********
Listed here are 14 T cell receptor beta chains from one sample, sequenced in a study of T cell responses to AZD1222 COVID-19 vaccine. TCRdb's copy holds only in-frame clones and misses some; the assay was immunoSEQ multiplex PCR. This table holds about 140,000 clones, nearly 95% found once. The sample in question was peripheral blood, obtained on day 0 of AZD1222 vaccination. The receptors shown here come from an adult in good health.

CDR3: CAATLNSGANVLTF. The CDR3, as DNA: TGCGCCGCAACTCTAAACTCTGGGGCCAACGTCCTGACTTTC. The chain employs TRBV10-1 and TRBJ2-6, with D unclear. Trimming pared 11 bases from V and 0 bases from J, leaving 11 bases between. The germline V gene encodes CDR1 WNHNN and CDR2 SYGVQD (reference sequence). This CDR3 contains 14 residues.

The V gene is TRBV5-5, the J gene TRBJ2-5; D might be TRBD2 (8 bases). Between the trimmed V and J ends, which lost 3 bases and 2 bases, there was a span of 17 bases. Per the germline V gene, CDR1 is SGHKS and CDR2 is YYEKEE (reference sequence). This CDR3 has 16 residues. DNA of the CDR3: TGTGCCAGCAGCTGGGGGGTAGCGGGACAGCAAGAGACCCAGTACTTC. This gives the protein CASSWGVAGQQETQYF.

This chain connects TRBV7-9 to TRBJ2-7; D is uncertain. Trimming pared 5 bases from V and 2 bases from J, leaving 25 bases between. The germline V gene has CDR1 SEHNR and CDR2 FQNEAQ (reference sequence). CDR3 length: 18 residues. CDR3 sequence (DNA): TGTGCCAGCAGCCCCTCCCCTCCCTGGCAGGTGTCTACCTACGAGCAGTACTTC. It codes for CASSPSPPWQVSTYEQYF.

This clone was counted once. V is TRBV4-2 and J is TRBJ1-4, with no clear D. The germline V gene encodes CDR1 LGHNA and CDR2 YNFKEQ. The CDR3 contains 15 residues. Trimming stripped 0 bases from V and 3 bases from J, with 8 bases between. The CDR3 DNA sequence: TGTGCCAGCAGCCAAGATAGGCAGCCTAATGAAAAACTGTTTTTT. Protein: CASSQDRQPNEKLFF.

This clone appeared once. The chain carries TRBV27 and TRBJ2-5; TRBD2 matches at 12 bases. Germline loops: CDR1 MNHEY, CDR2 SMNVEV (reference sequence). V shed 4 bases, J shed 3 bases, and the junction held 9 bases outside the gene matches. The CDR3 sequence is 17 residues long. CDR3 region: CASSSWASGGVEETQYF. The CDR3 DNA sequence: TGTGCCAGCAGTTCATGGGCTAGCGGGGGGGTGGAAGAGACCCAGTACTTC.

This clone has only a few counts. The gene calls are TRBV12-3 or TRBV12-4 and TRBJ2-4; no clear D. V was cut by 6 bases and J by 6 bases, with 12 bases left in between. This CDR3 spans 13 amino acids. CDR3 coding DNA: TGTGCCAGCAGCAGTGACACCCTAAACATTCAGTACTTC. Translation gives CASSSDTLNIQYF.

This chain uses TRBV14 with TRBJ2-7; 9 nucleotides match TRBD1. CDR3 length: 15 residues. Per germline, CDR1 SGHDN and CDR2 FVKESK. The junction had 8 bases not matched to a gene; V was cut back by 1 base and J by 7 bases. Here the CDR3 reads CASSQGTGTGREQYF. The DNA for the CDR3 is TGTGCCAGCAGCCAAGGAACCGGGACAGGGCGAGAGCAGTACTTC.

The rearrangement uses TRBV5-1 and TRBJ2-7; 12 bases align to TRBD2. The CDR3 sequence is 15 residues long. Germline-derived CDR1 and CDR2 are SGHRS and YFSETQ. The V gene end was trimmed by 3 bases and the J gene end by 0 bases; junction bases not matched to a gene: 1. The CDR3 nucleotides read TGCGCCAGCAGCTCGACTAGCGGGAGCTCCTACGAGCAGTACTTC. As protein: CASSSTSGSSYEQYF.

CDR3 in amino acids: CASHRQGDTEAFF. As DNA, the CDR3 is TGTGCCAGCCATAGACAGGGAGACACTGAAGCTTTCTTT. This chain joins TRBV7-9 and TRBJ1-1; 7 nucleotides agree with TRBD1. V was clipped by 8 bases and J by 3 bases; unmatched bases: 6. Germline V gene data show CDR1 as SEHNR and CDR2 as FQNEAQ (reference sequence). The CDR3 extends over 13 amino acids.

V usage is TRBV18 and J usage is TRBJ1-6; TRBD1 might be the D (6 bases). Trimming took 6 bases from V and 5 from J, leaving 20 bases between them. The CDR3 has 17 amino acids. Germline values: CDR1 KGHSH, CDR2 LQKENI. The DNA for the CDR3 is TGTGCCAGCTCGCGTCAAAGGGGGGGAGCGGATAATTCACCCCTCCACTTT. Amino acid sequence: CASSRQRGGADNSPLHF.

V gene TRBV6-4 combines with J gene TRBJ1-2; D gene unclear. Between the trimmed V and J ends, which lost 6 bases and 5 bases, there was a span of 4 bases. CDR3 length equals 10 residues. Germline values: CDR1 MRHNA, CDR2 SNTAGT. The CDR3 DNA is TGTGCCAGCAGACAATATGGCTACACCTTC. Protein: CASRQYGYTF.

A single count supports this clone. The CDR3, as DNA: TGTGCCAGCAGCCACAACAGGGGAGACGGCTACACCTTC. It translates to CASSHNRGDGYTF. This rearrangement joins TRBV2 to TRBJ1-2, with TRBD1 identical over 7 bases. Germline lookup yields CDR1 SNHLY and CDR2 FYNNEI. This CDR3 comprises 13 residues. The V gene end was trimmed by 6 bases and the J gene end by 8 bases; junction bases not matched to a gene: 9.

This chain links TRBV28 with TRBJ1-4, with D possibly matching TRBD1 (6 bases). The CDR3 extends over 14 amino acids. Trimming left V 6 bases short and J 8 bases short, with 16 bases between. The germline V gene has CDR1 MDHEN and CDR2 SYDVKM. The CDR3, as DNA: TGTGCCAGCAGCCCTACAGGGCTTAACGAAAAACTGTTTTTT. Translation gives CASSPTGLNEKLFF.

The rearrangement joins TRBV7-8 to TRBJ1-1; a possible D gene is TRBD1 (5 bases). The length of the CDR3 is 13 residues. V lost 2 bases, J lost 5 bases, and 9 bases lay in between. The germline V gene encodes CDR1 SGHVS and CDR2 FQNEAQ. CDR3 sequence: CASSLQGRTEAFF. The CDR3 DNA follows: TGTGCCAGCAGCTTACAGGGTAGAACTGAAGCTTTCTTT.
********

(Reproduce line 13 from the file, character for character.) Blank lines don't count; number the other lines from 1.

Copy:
A single count supports this clone. The CDR3, as DNA: TGTGCCAGCAGCCACAACAGGGGAGACGGCTACACCTTC. It translates to CASSHNRGDGYTF. This rearrangement joins TRBV2 to TRBJ1-2, with TRBD1 identical over 7 bases. Germline lookup yields CDR1 SNHLY and CDR2 FYNNEI. This CDR3 comprises 13 residues. The V gene end was trimmed by 6 bases and the J gene end by 8 bases; junction bases not matched to a gene: 9.